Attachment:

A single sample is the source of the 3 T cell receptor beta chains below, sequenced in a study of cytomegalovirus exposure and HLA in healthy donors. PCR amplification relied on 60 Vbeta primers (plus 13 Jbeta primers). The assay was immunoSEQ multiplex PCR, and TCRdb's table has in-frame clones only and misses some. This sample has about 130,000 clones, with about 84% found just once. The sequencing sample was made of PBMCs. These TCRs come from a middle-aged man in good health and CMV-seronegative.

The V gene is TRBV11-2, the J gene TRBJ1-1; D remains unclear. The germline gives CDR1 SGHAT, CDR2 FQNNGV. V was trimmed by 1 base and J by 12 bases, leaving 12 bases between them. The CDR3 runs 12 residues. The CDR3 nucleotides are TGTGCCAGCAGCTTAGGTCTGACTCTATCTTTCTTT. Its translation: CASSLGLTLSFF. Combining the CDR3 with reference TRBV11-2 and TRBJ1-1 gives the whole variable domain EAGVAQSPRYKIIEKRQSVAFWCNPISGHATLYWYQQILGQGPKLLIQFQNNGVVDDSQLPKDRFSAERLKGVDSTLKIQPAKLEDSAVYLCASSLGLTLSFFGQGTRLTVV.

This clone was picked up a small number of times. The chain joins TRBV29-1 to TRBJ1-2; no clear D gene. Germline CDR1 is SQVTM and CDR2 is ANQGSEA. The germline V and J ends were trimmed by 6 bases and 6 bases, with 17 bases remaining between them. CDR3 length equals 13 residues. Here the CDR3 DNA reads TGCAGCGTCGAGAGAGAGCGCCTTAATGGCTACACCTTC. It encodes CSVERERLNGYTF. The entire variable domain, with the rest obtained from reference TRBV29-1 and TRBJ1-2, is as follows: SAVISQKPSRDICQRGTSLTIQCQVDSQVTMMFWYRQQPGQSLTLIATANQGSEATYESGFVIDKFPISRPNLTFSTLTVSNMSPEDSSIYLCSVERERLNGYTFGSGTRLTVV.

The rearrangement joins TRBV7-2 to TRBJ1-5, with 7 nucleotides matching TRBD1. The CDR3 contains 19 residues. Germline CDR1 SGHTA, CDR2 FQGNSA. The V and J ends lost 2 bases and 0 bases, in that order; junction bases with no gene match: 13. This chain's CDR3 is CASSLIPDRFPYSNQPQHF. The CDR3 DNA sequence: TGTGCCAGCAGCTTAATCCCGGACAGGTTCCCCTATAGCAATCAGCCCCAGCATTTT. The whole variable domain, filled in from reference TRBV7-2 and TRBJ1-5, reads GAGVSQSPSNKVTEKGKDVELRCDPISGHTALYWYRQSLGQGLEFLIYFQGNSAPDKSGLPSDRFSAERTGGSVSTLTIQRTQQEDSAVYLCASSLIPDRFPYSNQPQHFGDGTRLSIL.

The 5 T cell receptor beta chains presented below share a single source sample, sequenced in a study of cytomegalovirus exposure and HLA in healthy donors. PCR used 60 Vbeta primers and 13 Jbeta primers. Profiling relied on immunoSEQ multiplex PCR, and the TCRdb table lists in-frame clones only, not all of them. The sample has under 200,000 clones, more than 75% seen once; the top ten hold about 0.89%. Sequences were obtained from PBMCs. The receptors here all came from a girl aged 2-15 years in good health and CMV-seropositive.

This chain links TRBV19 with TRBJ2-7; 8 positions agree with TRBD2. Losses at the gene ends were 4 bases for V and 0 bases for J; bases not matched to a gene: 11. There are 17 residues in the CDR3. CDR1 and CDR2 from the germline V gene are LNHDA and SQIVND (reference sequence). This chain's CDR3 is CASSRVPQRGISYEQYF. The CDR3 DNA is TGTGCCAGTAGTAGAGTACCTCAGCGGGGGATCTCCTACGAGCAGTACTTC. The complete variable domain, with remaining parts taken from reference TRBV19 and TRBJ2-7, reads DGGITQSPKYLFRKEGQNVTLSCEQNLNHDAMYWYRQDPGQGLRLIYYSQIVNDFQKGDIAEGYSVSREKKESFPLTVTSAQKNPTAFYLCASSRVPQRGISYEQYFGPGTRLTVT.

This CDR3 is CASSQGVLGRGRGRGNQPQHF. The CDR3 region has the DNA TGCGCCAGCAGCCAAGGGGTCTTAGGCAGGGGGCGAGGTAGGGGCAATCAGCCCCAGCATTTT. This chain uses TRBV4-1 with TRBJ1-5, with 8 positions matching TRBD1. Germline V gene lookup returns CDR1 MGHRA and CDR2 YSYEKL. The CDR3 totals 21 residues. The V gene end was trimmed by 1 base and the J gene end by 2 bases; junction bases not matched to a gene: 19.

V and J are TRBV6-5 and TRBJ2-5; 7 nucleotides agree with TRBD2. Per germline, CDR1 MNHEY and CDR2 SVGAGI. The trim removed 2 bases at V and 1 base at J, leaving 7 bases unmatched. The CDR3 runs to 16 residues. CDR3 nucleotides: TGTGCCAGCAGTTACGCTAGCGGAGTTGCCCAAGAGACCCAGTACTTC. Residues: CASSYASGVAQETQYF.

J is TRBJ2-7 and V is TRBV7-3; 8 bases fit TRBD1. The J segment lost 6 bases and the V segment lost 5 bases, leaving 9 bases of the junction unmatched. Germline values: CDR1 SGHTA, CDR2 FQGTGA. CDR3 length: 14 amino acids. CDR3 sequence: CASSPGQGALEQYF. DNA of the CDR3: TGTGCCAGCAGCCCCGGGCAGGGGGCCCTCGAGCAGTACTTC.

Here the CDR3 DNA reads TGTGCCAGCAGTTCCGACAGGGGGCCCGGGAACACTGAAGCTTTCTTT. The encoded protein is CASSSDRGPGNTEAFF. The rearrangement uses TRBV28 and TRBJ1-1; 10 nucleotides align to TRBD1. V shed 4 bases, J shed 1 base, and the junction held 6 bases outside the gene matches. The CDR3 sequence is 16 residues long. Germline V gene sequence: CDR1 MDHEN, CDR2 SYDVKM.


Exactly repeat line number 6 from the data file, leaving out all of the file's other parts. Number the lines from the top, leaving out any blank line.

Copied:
This chain links TRBV19 with TRBJ2-7; 8 positions agree with TRBD2. Losses at the gene ends were 4 bases for V and 0 bases for J; bases not matched to a gene: 11. There are 17 residues in the CDR3. CDR1 and CDR2 from the germline V gene are LNHDA and SQIVND (reference sequence). This chain's CDR3 is CASSRVPQRGISYEQYF. The CDR3 DNA is TGTGCCAGTAGTAGAGTACCTCAGCGGGGGATCTCCTACGAGCAGTACTTC. The complete variable domain, with remaining parts taken from reference TRBV19 and TRBJ2-7, reads DGGITQSPKYLFRKEGQNVTLSCEQNLNHDAMYWYRQDPGQGLRLIYYSQIVNDFQKGDIAEGYSVSREKKESFPLTVTSAQKNPTAFYLCASSRVPQRGISYEQYFGPGTRLTVT.